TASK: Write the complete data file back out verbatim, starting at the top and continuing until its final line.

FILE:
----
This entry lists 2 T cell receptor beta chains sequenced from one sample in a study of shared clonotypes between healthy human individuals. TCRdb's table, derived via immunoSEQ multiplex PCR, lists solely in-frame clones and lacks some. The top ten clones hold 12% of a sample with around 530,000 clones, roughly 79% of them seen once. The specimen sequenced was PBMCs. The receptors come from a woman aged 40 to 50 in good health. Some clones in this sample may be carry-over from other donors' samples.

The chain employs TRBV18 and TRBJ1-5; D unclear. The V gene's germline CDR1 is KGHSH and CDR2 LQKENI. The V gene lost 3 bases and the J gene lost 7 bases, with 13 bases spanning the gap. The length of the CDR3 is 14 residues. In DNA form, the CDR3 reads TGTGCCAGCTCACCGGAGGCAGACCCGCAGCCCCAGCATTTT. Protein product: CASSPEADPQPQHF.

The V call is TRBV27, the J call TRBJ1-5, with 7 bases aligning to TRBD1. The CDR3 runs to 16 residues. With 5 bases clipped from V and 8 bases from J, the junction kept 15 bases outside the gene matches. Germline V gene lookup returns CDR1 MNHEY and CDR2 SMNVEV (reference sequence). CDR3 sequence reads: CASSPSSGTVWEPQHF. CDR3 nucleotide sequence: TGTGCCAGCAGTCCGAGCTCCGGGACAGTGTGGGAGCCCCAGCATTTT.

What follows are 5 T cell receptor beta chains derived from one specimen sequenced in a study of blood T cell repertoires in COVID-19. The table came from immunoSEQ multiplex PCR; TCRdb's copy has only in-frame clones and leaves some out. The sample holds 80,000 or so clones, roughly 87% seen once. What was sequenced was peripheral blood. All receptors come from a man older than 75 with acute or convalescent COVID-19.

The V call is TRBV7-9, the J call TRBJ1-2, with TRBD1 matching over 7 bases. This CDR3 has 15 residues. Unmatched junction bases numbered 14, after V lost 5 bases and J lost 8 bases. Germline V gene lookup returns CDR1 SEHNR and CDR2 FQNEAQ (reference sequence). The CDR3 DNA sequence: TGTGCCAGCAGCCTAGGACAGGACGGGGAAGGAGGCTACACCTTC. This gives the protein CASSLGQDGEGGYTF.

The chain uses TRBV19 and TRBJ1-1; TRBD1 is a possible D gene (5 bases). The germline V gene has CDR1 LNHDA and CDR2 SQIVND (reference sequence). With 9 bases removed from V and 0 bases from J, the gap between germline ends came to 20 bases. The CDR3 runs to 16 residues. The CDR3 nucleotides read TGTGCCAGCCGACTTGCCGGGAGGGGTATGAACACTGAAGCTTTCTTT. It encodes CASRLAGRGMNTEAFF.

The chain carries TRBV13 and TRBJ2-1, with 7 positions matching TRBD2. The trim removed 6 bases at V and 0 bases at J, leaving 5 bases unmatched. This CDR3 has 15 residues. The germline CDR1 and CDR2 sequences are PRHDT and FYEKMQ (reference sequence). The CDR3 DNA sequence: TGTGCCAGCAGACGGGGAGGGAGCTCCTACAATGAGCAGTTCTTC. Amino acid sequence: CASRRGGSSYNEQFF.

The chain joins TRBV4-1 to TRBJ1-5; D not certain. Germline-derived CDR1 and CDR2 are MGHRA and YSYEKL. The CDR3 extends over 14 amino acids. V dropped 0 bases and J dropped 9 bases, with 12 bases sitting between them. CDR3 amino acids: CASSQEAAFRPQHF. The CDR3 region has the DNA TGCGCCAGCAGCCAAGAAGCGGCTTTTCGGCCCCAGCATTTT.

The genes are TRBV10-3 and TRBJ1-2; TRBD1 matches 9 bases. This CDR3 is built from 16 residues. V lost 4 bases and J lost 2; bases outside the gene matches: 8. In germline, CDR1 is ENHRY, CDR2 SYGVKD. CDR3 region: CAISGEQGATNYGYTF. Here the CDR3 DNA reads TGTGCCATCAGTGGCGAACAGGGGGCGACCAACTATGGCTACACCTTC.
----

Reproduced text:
This entry lists 2 T cell receptor beta chains sequenced from one sample in a study of shared clonotypes between healthy human individuals. TCRdb's table, derived via immunoSEQ multiplex PCR, lists solely in-frame clones and lacks some. The top ten clones hold 12% of a sample with around 530,000 clones, roughly 79% of them seen once. The specimen sequenced was PBMCs. The receptors come from a woman aged 40 to 50 in good health. Some clones in this sample may be carry-over from other donors' samples.

The chain employs TRBV18 and TRBJ1-5; D unclear. The V gene's germline CDR1 is KGHSH and CDR2 LQKENI. The V gene lost 3 bases and the J gene lost 7 bases, with 13 bases spanning the gap. The length of the CDR3 is 14 residues. In DNA form, the CDR3 reads TGTGCCAGCTCACCGGAGGCAGACCCGCAGCCCCAGCATTTT. Protein product: CASSPEADPQPQHF.

The V call is TRBV27, the J call TRBJ1-5, with 7 bases aligning to TRBD1. The CDR3 runs to 16 residues. With 5 bases clipped from V and 8 bases from J, the junction kept 15 bases outside the gene matches. Germline V gene lookup returns CDR1 MNHEY and CDR2 SMNVEV (reference sequence). CDR3 sequence reads: CASSPSSGTVWEPQHF. CDR3 nucleotide sequence: TGTGCCAGCAGTCCGAGCTCCGGGACAGTGTGGGAGCCCCAGCATTTT.

What follows are 5 T cell receptor beta chains derived from one specimen sequenced in a study of blood T cell repertoires in COVID-19. The table came from immunoSEQ multiplex PCR; TCRdb's copy has only in-frame clones and leaves some out. The sample holds 80,000 or so clones, roughly 87% seen once. What was sequenced was peripheral blood. All receptors come from a man older than 75 with acute or convalescent COVID-19.

The V call is TRBV7-9, the J call TRBJ1-2, with TRBD1 matching over 7 bases. This CDR3 has 15 residues. Unmatched junction bases numbered 14, after V lost 5 bases and J lost 8 bases. Germline V gene lookup returns CDR1 SEHNR and CDR2 FQNEAQ (reference sequence). The CDR3 DNA sequence: TGTGCCAGCAGCCTAGGACAGGACGGGGAAGGAGGCTACACCTTC. This gives the protein CASSLGQDGEGGYTF.

The chain uses TRBV19 and TRBJ1-1; TRBD1 is a possible D gene (5 bases). The germline V gene has CDR1 LNHDA and CDR2 SQIVND (reference sequence). With 9 bases removed from V and 0 bases from J, the gap between germline ends came to 20 bases. The CDR3 runs to 16 residues. The CDR3 nucleotides read TGTGCCAGCCGACTTGCCGGGAGGGGTATGAACACTGAAGCTTTCTTT. It encodes CASRLAGRGMNTEAFF.

The chain carries TRBV13 and TRBJ2-1, with 7 positions matching TRBD2. The trim removed 6 bases at V and 0 bases at J, leaving 5 bases unmatched. This CDR3 has 15 residues. The germline CDR1 and CDR2 sequences are PRHDT and FYEKMQ (reference sequence). The CDR3 DNA sequence: TGTGCCAGCAGACGGGGAGGGAGCTCCTACAATGAGCAGTTCTTC. Amino acid sequence: CASRRGGSSYNEQFF.

The chain joins TRBV4-1 to TRBJ1-5; D not certain. Germline-derived CDR1 and CDR2 are MGHRA and YSYEKL. The CDR3 extends over 14 amino acids. V dropped 0 bases and J dropped 9 bases, with 12 bases sitting between them. CDR3 amino acids: CASSQEAAFRPQHF. The CDR3 region has the DNA TGCGCCAGCAGCCAAGAAGCGGCTTTTCGGCCCCAGCATTTT.

The genes are TRBV10-3 and TRBJ1-2; TRBD1 matches 9 bases. This CDR3 is built from 16 residues. V lost 4 bases and J lost 2; bases outside the gene matches: 8. In germline, CDR1 is ENHRY, CDR2 SYGVKD. CDR3 region: CAISGEQGATNYGYTF. Here the CDR3 DNA reads TGTGCCATCAGTGGCGAACAGGGGGCGACCAACTATGGCTACACCTTC.